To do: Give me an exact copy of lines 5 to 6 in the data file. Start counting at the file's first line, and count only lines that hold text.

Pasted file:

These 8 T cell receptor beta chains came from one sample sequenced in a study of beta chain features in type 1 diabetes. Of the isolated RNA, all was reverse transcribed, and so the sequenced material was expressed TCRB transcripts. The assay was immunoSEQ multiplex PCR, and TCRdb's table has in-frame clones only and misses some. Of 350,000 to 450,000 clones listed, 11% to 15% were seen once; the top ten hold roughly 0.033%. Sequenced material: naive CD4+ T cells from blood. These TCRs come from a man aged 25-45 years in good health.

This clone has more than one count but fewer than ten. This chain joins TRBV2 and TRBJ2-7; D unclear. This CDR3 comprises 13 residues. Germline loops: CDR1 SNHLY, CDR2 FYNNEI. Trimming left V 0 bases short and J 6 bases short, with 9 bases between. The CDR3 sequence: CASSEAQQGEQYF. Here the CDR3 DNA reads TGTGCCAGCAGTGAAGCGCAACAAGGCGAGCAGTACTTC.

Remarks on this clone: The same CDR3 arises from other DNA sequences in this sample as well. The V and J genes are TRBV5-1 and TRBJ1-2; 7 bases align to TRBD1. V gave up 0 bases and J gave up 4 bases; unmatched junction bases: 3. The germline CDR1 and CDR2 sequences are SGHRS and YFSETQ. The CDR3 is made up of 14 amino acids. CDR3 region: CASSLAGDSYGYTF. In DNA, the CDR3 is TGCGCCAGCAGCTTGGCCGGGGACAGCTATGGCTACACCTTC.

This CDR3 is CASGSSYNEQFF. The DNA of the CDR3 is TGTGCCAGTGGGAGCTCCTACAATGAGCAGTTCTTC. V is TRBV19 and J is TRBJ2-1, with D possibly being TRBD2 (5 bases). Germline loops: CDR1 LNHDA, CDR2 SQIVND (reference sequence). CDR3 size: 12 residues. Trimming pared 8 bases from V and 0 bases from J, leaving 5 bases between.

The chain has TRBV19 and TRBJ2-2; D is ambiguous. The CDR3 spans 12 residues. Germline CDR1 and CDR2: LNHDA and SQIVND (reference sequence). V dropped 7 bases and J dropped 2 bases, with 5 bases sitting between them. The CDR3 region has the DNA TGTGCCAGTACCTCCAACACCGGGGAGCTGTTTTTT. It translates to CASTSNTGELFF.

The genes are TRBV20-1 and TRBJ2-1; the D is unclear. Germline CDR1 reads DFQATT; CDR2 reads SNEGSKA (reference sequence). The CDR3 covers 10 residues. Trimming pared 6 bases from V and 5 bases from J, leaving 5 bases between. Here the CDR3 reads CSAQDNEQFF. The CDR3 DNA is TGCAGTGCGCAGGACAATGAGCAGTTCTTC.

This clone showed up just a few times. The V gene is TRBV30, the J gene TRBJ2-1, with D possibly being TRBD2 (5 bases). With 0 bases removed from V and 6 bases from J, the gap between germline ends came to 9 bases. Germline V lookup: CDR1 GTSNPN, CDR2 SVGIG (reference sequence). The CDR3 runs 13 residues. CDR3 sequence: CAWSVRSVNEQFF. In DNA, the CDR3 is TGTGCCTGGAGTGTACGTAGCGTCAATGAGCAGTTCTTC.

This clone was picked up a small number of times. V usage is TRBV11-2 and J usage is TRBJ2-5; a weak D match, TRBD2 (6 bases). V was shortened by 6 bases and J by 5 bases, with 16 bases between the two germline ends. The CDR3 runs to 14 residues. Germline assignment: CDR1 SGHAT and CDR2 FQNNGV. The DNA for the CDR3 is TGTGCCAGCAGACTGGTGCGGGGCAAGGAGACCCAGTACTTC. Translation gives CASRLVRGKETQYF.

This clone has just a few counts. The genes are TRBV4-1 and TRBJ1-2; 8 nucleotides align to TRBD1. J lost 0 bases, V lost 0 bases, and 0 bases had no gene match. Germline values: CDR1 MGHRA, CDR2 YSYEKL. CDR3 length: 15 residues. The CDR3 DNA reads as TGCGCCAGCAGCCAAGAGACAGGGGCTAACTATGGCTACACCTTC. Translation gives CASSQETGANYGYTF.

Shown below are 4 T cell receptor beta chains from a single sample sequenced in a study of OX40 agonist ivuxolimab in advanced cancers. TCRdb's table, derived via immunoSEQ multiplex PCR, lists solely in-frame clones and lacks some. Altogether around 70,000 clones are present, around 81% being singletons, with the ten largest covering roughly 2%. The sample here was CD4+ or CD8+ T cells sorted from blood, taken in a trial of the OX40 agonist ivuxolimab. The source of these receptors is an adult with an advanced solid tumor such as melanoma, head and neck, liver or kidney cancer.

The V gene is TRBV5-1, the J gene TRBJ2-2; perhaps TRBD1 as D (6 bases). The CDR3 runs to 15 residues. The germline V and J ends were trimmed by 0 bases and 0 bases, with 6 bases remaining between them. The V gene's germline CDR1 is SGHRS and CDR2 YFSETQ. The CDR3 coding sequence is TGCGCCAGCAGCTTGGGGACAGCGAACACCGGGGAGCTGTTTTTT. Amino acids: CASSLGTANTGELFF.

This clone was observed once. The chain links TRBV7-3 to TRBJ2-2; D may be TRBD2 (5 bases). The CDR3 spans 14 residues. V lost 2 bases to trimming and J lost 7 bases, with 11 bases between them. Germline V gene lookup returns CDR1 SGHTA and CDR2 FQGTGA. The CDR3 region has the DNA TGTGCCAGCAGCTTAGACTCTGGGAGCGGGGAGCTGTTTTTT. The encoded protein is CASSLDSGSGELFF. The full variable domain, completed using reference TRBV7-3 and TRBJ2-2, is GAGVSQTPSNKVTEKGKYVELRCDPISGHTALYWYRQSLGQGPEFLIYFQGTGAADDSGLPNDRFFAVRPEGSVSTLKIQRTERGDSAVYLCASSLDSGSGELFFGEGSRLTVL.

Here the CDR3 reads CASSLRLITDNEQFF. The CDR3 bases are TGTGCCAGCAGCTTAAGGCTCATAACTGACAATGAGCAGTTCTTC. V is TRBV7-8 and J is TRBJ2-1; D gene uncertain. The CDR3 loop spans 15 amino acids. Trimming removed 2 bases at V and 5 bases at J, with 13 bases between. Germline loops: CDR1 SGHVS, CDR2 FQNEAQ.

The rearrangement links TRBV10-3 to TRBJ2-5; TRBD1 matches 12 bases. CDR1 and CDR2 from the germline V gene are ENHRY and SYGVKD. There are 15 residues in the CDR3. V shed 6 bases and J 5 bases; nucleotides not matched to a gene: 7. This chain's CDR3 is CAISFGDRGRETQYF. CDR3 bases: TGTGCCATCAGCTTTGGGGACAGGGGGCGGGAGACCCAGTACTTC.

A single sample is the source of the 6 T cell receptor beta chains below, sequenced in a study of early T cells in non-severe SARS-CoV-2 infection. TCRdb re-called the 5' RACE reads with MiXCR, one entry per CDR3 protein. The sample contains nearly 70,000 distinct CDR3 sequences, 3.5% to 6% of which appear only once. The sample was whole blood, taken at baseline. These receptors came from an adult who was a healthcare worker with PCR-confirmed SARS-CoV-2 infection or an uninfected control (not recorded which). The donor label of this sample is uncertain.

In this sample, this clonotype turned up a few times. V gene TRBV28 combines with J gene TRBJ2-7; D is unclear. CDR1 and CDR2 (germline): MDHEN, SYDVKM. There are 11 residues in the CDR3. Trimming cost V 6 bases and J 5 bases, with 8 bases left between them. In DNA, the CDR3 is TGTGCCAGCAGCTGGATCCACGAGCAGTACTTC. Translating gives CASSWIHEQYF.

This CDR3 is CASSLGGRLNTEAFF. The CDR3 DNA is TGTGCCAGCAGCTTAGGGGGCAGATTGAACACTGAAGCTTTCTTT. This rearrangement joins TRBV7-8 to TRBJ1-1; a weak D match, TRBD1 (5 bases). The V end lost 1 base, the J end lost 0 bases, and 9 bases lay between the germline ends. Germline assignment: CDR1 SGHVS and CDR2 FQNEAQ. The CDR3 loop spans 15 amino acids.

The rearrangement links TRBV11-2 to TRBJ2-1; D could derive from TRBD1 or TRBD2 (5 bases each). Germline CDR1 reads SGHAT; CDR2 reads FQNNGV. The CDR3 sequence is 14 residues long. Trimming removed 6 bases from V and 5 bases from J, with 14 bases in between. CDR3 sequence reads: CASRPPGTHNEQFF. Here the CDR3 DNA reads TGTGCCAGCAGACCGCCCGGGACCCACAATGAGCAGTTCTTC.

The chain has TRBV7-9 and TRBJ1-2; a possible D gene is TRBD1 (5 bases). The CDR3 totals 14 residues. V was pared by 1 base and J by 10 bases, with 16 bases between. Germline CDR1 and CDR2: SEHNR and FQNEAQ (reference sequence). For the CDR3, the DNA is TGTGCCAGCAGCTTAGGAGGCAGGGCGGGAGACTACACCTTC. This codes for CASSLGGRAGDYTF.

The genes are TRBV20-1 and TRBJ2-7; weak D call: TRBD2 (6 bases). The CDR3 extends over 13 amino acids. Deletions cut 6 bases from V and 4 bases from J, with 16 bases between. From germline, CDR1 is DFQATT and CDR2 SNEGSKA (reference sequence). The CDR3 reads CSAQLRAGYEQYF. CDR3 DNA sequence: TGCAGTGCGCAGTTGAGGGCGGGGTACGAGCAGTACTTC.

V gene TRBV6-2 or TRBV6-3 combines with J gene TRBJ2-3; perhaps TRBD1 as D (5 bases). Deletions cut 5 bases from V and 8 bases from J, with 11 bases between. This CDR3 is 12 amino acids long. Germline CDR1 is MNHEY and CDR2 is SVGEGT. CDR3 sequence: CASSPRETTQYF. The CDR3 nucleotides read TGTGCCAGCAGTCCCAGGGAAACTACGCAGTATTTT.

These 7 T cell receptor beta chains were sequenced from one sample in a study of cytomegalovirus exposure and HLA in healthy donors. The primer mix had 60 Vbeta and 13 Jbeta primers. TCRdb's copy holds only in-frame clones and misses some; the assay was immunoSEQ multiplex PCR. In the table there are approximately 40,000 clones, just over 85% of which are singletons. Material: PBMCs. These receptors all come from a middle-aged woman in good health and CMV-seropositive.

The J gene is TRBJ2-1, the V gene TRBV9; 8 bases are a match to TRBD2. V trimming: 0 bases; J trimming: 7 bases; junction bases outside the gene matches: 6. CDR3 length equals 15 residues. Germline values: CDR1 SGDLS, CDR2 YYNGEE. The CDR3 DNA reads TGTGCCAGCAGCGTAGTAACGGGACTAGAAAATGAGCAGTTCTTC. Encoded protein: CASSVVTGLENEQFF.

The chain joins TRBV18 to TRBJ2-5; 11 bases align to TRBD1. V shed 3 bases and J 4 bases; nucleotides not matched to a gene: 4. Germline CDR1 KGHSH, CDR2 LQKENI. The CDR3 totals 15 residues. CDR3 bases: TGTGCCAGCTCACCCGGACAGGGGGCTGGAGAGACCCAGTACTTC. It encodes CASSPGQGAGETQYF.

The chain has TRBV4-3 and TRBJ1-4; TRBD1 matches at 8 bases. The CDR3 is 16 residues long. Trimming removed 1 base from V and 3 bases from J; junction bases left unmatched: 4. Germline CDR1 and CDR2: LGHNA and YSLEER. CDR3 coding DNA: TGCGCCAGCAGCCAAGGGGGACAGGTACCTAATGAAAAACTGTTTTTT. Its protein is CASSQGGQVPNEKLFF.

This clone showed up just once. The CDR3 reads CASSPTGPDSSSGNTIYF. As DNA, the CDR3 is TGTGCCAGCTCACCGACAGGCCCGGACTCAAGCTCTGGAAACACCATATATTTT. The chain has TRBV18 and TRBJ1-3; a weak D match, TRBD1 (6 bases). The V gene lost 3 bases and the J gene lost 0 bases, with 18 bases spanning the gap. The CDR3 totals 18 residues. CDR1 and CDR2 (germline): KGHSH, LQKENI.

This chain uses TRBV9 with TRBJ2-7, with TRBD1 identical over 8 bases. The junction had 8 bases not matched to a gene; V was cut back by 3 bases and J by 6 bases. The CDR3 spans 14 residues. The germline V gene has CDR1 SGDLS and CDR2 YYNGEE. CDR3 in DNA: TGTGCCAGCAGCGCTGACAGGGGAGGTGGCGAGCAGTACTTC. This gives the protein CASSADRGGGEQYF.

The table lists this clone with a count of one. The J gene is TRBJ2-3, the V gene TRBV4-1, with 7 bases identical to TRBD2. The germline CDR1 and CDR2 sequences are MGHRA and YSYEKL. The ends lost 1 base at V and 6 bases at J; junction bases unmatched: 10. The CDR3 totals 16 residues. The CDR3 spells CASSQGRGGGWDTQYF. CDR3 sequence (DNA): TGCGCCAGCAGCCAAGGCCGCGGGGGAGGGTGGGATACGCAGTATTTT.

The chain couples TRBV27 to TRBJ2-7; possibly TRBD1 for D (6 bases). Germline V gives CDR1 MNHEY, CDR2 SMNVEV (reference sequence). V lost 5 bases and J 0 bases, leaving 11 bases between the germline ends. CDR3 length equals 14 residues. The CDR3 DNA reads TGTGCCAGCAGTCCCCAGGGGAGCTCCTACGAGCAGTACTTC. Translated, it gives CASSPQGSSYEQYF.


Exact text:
The chain has TRBV19 and TRBJ2-2; D is ambiguous. The CDR3 spans 12 residues. Germline CDR1 and CDR2: LNHDA and SQIVND (reference sequence). V dropped 7 bases and J dropped 2 bases, with 5 bases sitting between them. The CDR3 region has the DNA TGTGCCAGTACCTCCAACACCGGGGAGCTGTTTTTT. It translates to CASTSNTGELFF.

The genes are TRBV20-1 and TRBJ2-1; the D is unclear. Germline CDR1 reads DFQATT; CDR2 reads SNEGSKA (reference sequence). The CDR3 covers 10 residues. Trimming pared 6 bases from V and 5 bases from J, leaving 5 bases between. Here the CDR3 reads CSAQDNEQFF. The CDR3 DNA is TGCAGTGCGCAGGACAATGAGCAGTTCTTC.